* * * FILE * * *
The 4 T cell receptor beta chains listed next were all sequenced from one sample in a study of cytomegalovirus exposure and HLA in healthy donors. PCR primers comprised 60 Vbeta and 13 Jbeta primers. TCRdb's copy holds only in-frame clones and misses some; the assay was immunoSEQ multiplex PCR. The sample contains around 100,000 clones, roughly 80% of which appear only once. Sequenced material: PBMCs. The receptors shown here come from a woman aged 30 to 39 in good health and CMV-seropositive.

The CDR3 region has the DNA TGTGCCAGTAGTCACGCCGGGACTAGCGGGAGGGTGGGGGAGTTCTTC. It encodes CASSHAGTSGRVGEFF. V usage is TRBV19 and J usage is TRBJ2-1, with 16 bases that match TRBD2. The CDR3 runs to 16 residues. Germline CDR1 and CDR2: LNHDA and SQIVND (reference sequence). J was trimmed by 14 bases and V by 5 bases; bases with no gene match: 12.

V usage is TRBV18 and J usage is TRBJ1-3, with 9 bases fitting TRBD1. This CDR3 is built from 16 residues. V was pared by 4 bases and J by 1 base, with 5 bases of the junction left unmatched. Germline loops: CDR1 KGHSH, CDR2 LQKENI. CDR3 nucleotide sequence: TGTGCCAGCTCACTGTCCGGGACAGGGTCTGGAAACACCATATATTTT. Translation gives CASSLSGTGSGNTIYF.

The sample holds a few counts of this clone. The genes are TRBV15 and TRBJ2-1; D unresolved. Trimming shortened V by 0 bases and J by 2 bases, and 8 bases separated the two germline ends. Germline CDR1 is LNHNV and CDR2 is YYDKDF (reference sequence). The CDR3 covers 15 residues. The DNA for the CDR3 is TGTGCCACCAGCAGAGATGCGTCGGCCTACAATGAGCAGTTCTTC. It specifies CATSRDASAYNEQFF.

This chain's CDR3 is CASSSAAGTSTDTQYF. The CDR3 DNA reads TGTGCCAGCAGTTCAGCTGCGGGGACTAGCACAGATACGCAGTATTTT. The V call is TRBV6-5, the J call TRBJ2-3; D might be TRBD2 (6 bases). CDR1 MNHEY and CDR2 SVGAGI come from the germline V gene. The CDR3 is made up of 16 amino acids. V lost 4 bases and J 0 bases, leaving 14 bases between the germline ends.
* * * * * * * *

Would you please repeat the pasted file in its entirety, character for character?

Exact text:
The 4 T cell receptor beta chains listed next were all sequenced from one sample in a study of cytomegalovirus exposure and HLA in healthy donors. PCR primers comprised 60 Vbeta and 13 Jbeta primers. TCRdb's copy holds only in-frame clones and misses some; the assay was immunoSEQ multiplex PCR. The sample contains around 100,000 clones, roughly 80% of which appear only once. Sequenced material: PBMCs. The receptors shown here come from a woman aged 30 to 39 in good health and CMV-seropositive.

The CDR3 region has the DNA TGTGCCAGTAGTCACGCCGGGACTAGCGGGAGGGTGGGGGAGTTCTTC. It encodes CASSHAGTSGRVGEFF. V usage is TRBV19 and J usage is TRBJ2-1, with 16 bases that match TRBD2. The CDR3 runs to 16 residues. Germline CDR1 and CDR2: LNHDA and SQIVND (reference sequence). J was trimmed by 14 bases and V by 5 bases; bases with no gene match: 12.

V usage is TRBV18 and J usage is TRBJ1-3, with 9 bases fitting TRBD1. This CDR3 is built from 16 residues. V was pared by 4 bases and J by 1 base, with 5 bases of the junction left unmatched. Germline loops: CDR1 KGHSH, CDR2 LQKENI. CDR3 nucleotide sequence: TGTGCCAGCTCACTGTCCGGGACAGGGTCTGGAAACACCATATATTTT. Translation gives CASSLSGTGSGNTIYF.

The sample holds a few counts of this clone. The genes are TRBV15 and TRBJ2-1; D unresolved. Trimming shortened V by 0 bases and J by 2 bases, and 8 bases separated the two germline ends. Germline CDR1 is LNHNV and CDR2 is YYDKDF (reference sequence). The CDR3 covers 15 residues. The DNA for the CDR3 is TGTGCCACCAGCAGAGATGCGTCGGCCTACAATGAGCAGTTCTTC. It specifies CATSRDASAYNEQFF.

This chain's CDR3 is CASSSAAGTSTDTQYF. The CDR3 DNA reads TGTGCCAGCAGTTCAGCTGCGGGGACTAGCACAGATACGCAGTATTTT. The V call is TRBV6-5, the J call TRBJ2-3; D might be TRBD2 (6 bases). CDR1 MNHEY and CDR2 SVGAGI come from the germline V gene. The CDR3 is made up of 16 amino acids. V lost 4 bases and J 0 bases, leaving 14 bases between the germline ends.